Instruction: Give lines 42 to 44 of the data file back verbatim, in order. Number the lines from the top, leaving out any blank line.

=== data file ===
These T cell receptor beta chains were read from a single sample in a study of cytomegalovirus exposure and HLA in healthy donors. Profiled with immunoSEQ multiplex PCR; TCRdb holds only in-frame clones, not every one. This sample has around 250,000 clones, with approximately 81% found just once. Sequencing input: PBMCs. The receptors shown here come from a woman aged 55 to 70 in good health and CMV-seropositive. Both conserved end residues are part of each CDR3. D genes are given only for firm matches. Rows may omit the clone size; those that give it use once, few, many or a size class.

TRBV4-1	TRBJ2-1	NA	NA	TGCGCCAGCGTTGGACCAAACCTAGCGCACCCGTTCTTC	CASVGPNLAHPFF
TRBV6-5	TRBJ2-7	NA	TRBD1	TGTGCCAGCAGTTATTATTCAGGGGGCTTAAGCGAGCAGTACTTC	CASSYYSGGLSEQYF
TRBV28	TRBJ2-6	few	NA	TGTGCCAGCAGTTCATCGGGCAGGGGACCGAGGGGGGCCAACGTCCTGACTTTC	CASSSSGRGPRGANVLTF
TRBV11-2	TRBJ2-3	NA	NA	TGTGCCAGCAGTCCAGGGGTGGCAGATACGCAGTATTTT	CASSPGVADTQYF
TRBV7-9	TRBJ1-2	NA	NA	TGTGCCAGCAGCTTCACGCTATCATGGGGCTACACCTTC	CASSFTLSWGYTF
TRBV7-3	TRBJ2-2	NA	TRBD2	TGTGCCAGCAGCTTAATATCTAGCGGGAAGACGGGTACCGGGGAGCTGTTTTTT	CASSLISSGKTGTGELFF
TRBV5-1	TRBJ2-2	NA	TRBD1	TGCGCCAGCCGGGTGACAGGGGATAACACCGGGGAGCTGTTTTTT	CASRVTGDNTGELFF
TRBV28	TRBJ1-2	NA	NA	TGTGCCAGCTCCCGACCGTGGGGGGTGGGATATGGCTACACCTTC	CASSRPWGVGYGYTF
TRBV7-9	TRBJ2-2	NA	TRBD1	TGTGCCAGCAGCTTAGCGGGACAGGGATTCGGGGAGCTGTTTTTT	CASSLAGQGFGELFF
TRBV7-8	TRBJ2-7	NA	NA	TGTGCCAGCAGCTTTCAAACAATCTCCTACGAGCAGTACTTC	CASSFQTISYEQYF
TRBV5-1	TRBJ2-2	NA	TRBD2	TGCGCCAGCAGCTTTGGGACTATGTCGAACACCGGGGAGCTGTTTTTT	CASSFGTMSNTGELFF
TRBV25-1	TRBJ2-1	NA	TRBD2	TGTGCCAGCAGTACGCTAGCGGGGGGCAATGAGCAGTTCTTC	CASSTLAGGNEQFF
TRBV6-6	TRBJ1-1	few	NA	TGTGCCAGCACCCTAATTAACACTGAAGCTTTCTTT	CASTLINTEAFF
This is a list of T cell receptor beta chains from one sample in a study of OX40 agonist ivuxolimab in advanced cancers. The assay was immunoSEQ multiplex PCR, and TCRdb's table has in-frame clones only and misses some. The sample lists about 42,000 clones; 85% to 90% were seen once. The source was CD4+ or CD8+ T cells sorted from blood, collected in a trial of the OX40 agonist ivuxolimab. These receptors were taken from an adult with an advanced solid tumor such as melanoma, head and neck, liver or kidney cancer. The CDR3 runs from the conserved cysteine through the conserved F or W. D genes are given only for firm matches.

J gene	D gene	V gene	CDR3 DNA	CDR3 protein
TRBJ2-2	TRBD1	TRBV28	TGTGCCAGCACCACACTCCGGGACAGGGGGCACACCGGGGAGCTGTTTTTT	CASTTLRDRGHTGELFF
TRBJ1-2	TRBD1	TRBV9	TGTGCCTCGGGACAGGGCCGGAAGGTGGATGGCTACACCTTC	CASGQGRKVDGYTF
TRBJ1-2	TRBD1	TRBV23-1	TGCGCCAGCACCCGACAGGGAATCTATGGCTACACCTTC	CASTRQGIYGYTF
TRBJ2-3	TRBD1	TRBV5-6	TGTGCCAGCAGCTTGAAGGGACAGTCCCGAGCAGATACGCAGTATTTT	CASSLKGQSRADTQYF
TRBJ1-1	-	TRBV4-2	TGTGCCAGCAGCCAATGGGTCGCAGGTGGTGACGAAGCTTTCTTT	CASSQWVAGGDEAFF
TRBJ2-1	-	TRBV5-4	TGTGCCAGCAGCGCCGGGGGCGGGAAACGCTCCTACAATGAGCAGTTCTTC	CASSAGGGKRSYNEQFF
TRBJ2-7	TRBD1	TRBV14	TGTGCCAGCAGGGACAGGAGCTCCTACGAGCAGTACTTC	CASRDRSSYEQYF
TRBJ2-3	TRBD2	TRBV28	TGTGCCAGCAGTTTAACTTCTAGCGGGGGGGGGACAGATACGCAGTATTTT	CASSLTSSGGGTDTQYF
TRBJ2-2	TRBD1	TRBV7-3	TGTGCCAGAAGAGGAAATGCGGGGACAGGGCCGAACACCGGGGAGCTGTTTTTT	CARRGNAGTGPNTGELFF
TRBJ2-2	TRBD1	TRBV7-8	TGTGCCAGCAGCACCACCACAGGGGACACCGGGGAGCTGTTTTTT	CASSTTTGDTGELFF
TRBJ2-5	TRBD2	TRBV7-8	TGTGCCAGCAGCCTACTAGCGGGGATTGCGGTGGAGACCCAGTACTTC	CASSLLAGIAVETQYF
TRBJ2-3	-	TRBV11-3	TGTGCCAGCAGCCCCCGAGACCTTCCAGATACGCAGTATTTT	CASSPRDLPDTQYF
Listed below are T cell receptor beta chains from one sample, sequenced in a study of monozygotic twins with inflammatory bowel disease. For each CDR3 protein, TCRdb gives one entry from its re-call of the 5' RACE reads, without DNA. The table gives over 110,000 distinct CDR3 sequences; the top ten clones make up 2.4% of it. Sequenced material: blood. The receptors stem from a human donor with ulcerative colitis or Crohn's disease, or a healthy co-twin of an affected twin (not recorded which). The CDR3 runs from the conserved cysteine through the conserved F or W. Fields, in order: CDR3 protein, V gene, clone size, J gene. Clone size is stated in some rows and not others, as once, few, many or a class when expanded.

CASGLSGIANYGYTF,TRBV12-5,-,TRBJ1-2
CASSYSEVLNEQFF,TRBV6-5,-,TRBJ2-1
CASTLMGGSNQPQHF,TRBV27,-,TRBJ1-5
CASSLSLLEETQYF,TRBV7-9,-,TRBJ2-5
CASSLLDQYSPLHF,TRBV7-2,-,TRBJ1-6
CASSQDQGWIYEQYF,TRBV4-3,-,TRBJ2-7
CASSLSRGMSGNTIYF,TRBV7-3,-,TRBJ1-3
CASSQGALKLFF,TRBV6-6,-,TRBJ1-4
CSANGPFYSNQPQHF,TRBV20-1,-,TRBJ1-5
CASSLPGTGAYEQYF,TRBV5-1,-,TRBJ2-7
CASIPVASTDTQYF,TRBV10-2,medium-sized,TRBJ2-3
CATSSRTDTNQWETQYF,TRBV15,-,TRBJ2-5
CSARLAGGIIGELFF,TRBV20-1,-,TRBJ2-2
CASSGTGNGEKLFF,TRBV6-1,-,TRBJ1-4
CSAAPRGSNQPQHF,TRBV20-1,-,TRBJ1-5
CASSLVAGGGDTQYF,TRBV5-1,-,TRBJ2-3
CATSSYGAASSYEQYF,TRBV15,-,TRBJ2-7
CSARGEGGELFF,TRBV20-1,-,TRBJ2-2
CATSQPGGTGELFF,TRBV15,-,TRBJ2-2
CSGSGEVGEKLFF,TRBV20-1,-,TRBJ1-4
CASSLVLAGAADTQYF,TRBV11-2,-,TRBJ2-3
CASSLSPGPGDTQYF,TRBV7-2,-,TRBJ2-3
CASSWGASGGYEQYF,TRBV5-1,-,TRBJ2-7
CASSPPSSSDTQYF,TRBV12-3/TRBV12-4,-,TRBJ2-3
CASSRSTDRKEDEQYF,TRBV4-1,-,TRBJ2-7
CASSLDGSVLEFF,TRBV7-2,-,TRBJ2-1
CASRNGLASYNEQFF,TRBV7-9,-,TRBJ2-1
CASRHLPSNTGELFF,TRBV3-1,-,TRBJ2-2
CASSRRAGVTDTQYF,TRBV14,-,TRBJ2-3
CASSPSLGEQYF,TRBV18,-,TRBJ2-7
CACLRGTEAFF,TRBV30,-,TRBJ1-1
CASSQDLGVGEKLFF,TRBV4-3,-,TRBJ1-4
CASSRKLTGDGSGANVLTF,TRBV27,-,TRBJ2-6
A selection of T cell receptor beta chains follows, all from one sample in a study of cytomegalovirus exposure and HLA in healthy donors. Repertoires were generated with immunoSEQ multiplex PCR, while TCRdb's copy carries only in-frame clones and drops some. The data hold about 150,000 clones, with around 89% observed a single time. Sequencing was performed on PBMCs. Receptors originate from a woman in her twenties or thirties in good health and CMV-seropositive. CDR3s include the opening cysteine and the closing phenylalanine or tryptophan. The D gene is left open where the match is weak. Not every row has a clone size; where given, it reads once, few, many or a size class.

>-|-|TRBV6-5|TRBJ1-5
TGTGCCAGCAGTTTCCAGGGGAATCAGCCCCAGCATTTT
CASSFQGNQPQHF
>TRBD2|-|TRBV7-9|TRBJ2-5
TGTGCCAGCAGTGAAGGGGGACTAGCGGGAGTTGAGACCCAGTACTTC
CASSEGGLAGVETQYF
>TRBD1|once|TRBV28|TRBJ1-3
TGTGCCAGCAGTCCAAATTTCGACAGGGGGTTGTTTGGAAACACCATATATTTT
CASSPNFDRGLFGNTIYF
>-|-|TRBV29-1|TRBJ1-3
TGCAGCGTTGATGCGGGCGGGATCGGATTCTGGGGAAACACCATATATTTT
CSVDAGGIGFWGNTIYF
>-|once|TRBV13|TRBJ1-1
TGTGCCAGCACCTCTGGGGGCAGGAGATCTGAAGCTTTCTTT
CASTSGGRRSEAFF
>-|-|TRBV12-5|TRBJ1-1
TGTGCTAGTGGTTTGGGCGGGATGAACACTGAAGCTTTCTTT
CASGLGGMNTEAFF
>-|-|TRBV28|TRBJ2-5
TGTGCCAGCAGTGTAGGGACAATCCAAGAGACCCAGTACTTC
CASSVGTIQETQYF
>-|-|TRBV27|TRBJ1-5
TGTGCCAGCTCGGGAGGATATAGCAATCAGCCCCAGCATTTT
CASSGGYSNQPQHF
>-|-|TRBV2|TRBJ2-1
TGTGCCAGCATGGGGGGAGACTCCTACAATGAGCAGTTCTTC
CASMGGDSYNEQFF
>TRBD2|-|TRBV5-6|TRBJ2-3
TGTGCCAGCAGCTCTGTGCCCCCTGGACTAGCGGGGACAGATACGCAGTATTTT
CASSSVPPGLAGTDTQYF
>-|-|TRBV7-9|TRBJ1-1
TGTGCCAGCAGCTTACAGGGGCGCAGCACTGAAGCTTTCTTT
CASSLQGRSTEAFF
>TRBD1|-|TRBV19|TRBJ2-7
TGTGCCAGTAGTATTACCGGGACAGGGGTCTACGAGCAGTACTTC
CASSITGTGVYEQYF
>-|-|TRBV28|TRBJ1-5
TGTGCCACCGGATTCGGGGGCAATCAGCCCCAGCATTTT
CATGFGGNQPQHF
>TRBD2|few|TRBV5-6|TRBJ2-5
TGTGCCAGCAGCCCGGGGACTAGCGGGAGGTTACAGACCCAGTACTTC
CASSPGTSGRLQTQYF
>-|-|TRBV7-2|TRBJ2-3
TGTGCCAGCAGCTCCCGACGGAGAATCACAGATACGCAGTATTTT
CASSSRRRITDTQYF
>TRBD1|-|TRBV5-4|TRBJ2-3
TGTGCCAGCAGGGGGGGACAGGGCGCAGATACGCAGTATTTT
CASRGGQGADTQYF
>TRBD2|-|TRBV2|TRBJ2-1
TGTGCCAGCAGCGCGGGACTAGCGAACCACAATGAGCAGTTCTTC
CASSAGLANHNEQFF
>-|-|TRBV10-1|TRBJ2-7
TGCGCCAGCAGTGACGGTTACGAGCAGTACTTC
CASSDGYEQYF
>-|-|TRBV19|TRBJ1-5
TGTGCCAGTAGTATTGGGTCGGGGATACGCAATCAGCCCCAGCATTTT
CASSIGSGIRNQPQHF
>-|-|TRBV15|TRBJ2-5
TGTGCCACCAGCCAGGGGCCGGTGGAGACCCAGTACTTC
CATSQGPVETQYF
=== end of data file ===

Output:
CSARLAGGIIGELFF,TRBV20-1,-,TRBJ2-2
CASSGTGNGEKLFF,TRBV6-1,-,TRBJ1-4
CSAAPRGSNQPQHF,TRBV20-1,-,TRBJ1-5